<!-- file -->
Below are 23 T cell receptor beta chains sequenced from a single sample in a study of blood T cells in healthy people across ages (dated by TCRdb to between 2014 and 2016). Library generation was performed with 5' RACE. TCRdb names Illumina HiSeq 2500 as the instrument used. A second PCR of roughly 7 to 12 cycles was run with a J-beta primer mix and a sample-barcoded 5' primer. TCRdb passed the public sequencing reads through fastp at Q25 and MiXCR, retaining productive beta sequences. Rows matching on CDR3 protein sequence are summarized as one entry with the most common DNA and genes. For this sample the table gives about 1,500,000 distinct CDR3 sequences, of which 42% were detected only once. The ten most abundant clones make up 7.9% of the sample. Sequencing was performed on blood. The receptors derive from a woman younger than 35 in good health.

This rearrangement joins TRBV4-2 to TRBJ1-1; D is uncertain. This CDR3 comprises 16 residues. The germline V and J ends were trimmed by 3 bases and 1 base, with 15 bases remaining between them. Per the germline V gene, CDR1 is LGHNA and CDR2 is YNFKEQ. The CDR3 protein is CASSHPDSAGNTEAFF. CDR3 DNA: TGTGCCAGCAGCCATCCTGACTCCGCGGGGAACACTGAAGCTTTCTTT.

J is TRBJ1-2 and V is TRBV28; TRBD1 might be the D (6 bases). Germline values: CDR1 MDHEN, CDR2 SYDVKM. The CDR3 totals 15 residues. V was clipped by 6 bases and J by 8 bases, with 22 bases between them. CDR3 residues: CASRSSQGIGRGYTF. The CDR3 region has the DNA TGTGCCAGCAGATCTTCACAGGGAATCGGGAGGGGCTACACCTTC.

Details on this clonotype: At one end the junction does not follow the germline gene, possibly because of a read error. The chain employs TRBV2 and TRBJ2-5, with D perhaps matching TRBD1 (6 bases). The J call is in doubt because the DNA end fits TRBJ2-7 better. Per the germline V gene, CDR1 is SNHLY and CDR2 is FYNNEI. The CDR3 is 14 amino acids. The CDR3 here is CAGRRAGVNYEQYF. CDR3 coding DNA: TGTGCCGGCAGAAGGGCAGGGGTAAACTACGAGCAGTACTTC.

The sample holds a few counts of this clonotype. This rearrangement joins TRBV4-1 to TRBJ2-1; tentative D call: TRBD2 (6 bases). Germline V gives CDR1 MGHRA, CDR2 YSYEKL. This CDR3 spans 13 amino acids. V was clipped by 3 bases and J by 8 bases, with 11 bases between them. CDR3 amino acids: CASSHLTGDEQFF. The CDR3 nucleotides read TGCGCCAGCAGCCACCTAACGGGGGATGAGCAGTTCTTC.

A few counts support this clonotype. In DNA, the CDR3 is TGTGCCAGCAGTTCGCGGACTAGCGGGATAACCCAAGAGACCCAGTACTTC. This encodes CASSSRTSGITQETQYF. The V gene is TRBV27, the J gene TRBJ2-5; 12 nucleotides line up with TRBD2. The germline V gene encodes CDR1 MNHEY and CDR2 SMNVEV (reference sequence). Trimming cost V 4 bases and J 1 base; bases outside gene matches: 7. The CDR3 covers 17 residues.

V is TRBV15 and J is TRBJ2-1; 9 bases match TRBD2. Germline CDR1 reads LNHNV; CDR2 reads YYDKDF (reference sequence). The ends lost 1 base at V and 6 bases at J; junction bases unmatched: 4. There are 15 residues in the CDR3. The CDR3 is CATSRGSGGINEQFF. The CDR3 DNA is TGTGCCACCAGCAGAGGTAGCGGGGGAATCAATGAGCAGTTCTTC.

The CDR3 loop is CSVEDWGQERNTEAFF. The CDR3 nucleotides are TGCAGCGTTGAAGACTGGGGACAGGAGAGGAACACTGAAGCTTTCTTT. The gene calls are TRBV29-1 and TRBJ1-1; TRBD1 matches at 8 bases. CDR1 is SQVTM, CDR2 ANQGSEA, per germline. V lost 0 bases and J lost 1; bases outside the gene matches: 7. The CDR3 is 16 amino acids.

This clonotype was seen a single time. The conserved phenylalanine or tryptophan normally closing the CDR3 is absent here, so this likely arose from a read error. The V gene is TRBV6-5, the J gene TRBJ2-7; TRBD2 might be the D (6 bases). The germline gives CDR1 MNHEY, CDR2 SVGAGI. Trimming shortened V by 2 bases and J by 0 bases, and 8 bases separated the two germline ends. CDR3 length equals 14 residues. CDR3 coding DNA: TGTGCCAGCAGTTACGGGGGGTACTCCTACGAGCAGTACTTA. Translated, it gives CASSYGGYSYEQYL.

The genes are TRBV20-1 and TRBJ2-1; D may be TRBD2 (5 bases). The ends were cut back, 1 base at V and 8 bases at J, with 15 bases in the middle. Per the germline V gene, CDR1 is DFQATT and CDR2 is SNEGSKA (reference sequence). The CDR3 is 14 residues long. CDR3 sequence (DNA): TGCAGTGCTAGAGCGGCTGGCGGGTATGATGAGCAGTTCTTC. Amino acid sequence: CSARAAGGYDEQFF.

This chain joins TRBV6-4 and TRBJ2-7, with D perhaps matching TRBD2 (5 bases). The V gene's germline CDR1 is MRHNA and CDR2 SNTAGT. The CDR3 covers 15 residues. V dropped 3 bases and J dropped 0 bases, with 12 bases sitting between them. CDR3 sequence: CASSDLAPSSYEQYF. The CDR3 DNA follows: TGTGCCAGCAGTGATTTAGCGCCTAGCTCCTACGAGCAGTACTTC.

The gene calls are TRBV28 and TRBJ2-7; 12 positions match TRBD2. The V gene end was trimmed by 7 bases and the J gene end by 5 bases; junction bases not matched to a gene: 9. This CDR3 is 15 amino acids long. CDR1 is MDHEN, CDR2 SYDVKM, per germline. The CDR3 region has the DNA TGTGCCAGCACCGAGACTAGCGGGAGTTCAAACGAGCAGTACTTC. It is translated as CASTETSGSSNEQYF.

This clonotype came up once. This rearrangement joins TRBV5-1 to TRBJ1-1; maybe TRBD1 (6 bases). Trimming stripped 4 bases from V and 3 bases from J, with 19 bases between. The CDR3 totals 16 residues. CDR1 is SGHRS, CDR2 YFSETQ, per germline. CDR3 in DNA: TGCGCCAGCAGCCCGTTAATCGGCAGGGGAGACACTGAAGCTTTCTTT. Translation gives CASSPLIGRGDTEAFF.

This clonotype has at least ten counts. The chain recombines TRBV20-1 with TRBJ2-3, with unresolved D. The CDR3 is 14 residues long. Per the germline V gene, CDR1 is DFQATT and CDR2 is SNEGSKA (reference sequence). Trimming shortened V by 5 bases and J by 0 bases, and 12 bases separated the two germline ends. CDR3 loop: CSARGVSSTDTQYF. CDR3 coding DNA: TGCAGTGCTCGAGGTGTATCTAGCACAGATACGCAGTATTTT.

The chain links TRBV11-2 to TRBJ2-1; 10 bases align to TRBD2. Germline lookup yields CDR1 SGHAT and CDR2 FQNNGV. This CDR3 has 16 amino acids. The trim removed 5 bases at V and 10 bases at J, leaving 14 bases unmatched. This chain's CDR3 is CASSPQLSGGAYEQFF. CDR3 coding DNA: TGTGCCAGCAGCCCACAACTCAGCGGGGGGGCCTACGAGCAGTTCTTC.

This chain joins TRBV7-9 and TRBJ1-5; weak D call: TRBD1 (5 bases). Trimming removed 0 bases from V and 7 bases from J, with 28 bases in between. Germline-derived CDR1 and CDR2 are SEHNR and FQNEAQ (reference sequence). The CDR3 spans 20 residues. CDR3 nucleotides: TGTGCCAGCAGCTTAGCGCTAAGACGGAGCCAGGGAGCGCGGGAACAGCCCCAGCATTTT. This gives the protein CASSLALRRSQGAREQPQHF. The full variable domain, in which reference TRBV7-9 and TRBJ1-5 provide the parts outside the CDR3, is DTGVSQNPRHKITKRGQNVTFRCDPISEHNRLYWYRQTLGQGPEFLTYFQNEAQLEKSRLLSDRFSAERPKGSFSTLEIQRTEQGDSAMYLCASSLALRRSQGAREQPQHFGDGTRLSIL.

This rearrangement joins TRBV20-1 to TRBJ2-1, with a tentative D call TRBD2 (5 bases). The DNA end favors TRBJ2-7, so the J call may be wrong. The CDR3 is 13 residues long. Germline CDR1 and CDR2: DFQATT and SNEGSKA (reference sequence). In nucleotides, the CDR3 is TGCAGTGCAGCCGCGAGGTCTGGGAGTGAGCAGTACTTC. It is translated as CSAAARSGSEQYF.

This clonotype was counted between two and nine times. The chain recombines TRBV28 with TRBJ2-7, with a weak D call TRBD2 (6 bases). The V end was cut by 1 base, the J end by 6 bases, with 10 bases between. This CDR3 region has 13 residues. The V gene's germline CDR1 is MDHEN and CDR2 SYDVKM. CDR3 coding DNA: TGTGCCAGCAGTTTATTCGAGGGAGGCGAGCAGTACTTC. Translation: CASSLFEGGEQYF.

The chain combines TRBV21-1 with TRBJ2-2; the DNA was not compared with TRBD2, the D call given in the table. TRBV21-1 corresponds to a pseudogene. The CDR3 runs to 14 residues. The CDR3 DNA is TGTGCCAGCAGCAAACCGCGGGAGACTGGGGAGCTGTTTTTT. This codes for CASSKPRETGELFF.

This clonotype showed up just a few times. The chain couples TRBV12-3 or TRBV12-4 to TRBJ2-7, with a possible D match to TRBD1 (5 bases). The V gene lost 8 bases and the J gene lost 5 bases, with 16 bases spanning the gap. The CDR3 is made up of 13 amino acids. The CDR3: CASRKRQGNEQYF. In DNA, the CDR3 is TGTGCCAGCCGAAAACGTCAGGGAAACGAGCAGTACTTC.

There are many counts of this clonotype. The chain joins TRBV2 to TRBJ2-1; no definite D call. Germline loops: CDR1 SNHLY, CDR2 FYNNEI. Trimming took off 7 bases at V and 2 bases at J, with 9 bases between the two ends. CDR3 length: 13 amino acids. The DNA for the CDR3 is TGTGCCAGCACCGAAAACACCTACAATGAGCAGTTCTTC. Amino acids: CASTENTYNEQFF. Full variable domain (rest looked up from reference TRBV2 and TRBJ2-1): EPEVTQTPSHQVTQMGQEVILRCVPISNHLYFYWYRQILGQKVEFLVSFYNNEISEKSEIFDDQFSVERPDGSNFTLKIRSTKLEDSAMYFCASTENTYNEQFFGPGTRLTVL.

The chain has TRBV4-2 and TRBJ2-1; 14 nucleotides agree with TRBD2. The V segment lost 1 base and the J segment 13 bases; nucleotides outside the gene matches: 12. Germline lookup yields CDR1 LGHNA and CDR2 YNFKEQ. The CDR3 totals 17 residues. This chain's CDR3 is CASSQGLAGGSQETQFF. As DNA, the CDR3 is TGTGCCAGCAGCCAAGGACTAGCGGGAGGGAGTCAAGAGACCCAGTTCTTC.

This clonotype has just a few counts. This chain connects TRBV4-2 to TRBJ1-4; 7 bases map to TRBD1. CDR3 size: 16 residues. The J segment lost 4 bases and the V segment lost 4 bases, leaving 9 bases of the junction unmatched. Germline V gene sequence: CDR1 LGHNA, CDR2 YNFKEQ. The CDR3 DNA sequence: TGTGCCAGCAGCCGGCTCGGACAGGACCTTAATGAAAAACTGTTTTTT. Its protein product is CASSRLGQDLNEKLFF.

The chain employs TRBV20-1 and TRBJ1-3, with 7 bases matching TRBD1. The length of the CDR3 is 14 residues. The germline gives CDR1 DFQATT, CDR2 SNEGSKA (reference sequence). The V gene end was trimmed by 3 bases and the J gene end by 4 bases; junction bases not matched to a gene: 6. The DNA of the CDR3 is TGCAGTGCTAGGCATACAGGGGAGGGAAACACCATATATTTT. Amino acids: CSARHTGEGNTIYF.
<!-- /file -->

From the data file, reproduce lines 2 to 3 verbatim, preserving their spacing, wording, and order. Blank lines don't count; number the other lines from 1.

This rearrangement joins TRBV4-2 to TRBJ1-1; D is uncertain. This CDR3 comprises 16 residues. The germline V and J ends were trimmed by 3 bases and 1 base, with 15 bases remaining between them. Per the germline V gene, CDR1 is LGHNA and CDR2 is YNFKEQ. The CDR3 protein is CASSHPDSAGNTEAFF. CDR3 DNA: TGTGCCAGCAGCCATCCTGACTCCGCGGGGAACACTGAAGCTTTCTTT.

J is TRBJ1-2 and V is TRBV28; TRBD1 might be the D (6 bases). Germline values: CDR1 MDHEN, CDR2 SYDVKM. The CDR3 totals 15 residues. V was clipped by 6 bases and J by 8 bases, with 22 bases between them. CDR3 residues: CASRSSQGIGRGYTF. The CDR3 region has the DNA TGTGCCAGCAGATCTTCACAGGGAATCGGGAGGGGCTACACCTTC.